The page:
The website of Apache was taken offline for several hours on Friday after the SSH remote administration key on one of its servers was compromised.
SSH is a widely used technology for remote administration, so in the worst scenario the compromise created a means for hackers to upload Trojanised code onto the download section of Apache's website. Around 50 per cent of webservers run Apache, according to the latest stats from Netcraft, so any problem would be extremely widely felt.
It's unclear at present whether any code on the Apache website was actually modified. Nor do we know how the attack was carried out or who was behind it.
Apache's web site was restored after DNS records were changed so that servers based in Europe rather than at the main US site were carrying the load.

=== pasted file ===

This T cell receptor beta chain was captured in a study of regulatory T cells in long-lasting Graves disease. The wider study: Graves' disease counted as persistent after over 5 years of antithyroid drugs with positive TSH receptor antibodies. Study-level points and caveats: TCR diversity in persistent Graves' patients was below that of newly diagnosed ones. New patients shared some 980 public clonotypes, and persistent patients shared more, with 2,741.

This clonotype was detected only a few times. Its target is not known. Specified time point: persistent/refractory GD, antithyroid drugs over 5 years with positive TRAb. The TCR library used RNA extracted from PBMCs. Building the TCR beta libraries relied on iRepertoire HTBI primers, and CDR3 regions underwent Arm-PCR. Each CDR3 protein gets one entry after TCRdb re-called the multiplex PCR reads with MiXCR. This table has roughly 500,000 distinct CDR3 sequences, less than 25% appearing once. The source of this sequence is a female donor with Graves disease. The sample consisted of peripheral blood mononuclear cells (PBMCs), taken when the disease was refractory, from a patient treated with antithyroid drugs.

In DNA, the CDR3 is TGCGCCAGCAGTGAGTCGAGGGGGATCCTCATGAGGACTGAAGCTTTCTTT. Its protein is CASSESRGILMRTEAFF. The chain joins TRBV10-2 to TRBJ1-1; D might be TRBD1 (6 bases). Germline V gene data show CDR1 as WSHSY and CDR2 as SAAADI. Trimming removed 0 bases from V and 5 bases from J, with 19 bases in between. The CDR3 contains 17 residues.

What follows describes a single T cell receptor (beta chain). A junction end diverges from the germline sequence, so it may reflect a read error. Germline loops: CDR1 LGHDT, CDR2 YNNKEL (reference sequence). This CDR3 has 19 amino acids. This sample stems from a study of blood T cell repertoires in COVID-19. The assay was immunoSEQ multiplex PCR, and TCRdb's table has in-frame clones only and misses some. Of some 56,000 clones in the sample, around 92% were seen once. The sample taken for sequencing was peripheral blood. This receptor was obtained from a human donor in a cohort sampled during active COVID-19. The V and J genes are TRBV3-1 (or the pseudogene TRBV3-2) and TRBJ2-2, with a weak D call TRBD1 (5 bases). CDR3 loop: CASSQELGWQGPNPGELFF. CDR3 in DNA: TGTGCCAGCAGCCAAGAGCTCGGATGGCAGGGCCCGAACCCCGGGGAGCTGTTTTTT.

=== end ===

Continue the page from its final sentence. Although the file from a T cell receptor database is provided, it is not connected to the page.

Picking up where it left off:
Rik Ferguson, a security researcher at Trend Micro, notes that the same type of compromised SSH key problem led to attacks that attempted to install rootkits on Linux based systems in August 2008.
Reg reader Jack C told us on Thursday that http://httpd.apache.org/ was giving a directory listing where the index page should be. We saw this but didn't think much of it at the time. Friday's SSH glitch potentially casts this incident in a new light.